- Leisure Suit Larry Goes Looking for Love (in Several Wrong Places): Larry Laffer meets a Latin American woman at a music store, and tries to talk in Spanish with her. Problem is, he took Spanish at high school, and doesn't understand the girl... but the girl thought that his badly spoken phrases were secret codes, and thought he was the Soviet agent she was waiting for. She gives him a Peruvian onklunk with a hidden microfilm for the evil Dr. Nonookee; Larry, incapable to understand, thought it was a gift. And so, Larry is chased around by several Soviet spies and agents of the KGB, without even being aware of it (that is, unless they capture him, and dies). Finally, the onlunk is broken when Larry falls in the middle of a jungle. Poor Larry: he saved the world, and the only thing he received for it was a bush with killer bees...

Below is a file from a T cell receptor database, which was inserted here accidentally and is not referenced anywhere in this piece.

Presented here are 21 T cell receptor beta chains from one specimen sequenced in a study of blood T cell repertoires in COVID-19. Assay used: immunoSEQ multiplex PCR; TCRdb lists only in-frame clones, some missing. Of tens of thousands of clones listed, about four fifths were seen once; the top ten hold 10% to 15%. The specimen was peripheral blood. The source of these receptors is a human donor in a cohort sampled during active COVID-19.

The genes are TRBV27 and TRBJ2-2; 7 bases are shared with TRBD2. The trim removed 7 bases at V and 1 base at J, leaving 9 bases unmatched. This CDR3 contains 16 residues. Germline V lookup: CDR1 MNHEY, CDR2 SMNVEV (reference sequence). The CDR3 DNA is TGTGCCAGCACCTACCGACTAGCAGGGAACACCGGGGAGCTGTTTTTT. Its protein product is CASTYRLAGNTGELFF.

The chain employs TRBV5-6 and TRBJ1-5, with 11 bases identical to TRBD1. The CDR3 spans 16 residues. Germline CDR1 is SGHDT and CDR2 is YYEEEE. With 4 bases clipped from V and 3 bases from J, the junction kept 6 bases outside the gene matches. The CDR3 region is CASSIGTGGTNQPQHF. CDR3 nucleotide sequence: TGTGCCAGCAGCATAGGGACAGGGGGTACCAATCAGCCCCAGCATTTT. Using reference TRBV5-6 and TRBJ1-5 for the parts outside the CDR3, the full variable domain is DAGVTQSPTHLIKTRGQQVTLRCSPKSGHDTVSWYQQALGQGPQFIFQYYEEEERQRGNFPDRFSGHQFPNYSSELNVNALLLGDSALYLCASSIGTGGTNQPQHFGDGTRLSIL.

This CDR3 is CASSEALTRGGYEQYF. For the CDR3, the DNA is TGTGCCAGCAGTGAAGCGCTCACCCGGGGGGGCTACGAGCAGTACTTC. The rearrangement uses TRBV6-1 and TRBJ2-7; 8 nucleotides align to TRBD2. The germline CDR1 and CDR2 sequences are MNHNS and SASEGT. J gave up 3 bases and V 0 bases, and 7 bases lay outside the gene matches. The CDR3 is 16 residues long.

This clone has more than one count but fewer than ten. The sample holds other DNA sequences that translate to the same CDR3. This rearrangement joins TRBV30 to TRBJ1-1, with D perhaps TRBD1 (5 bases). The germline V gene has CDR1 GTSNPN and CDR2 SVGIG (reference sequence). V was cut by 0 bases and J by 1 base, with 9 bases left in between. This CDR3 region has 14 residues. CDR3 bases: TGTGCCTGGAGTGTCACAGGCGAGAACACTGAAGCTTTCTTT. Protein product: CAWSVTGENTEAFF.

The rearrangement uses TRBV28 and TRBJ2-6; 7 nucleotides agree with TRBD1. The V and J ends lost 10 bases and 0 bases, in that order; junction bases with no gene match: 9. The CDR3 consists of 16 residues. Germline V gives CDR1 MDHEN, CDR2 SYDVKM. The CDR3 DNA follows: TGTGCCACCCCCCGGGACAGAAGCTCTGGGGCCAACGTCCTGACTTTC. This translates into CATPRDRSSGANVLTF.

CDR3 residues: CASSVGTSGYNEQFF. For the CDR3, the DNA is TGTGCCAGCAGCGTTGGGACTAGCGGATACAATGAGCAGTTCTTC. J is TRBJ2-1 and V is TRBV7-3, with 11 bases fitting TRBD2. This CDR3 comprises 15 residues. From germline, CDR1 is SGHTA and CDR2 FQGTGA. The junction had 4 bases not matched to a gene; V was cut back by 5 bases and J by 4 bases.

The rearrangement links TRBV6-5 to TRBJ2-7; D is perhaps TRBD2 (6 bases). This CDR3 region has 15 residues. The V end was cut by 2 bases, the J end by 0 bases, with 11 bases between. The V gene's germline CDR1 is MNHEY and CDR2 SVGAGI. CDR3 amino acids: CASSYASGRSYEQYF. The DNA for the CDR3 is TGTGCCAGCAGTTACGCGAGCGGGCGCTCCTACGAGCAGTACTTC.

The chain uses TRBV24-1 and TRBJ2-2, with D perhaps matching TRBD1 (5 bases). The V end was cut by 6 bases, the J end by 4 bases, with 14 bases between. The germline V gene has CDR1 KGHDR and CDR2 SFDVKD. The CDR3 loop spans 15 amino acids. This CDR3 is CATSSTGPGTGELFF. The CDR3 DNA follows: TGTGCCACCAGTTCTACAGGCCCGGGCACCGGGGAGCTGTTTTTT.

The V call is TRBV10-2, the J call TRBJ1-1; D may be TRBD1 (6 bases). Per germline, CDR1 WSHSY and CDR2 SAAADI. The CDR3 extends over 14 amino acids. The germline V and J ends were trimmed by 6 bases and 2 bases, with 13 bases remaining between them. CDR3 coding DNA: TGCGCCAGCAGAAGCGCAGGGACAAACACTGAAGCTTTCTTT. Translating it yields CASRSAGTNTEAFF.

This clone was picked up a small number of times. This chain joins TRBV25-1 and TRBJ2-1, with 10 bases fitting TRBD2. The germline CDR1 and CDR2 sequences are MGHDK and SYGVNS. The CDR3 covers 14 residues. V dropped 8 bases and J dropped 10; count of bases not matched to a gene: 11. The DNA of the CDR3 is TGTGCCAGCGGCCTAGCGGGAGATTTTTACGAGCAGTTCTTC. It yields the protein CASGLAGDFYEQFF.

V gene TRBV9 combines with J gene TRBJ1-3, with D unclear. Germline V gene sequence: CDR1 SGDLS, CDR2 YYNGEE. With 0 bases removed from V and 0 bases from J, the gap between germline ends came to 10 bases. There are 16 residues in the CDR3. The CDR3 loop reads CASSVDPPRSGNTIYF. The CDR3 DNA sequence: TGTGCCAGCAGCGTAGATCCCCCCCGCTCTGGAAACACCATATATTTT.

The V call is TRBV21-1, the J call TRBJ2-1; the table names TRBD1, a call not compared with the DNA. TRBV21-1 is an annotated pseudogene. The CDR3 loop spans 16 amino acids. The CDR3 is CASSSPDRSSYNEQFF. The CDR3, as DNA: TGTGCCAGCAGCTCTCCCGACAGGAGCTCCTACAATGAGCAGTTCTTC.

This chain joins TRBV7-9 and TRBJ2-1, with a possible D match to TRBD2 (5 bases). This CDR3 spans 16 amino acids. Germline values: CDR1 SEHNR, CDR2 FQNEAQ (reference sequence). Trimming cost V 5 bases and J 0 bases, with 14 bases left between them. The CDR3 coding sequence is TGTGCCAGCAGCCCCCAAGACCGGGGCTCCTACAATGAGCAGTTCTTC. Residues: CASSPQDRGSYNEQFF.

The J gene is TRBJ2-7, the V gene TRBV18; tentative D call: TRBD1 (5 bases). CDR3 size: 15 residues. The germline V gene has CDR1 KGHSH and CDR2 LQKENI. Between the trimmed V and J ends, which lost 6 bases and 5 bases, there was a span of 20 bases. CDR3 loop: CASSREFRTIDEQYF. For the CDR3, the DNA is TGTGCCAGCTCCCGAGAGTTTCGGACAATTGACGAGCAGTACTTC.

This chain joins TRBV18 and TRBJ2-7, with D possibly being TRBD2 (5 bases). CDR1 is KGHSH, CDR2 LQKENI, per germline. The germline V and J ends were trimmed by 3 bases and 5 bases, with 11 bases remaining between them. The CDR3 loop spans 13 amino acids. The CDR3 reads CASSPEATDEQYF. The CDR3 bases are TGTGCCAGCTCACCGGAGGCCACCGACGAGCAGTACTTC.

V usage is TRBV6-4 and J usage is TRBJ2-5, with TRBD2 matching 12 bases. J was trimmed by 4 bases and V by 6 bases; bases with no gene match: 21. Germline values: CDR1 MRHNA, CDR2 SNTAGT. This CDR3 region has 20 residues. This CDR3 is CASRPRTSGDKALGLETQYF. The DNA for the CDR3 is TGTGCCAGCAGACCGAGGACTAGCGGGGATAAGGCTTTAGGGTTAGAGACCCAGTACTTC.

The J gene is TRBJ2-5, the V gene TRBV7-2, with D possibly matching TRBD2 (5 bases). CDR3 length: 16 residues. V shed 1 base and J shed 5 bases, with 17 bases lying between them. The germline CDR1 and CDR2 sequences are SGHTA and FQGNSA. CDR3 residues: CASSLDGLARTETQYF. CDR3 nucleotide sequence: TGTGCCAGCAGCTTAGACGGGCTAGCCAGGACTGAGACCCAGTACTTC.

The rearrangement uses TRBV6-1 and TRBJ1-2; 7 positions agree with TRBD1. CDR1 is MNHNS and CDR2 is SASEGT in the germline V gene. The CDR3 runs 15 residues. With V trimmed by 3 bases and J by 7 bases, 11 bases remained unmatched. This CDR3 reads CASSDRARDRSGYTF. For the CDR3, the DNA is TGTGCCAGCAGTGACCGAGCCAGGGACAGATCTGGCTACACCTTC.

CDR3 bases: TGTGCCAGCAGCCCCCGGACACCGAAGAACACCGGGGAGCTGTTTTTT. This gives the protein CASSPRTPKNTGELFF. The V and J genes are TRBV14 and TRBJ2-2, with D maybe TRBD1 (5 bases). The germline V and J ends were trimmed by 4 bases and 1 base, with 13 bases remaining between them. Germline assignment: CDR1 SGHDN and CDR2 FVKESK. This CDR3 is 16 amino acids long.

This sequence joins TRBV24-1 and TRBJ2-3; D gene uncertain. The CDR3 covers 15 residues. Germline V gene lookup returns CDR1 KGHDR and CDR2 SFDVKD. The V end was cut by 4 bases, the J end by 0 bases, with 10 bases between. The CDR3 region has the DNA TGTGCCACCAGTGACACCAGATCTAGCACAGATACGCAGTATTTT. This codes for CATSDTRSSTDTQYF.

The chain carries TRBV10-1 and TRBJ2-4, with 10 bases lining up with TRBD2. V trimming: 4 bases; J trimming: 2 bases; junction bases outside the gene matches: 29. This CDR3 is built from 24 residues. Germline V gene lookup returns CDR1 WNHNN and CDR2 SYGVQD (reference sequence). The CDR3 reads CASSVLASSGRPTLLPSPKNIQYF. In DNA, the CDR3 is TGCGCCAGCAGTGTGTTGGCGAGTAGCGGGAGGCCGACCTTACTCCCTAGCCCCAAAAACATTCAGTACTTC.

- In Silent Hill, beating a god to death with a pipe tends to be an objective the player character achieves while pursuing a different goal, though how heroically that turns out for the characters depends on which of the Multiple Endings you get.
- In the World of Mana series, being the chosen hero tends to happen by accident:
- Dawn of Mana: Keldy just wanted to find the Guardian Beast to save his Doomed Hometown...except he ends up having to clean up the very mess he helped make when Ritzia ends up possessed by the Sealed Evil in a Can instead.
- Secret of Mana: The Boy just wanted to cut some tall grass...though you do find out later that he comes from a heroic lineage.
- Whatever party you choose in Seiken Densetsu 3, the fairy just picks them to bond with because they happened to be there.
- In Paladin's Quest, Chezni starts his journey because he was duped by his "friend" Duke, actually Zaygos, the Emperor of the Southern continent, into activating Dal Gren.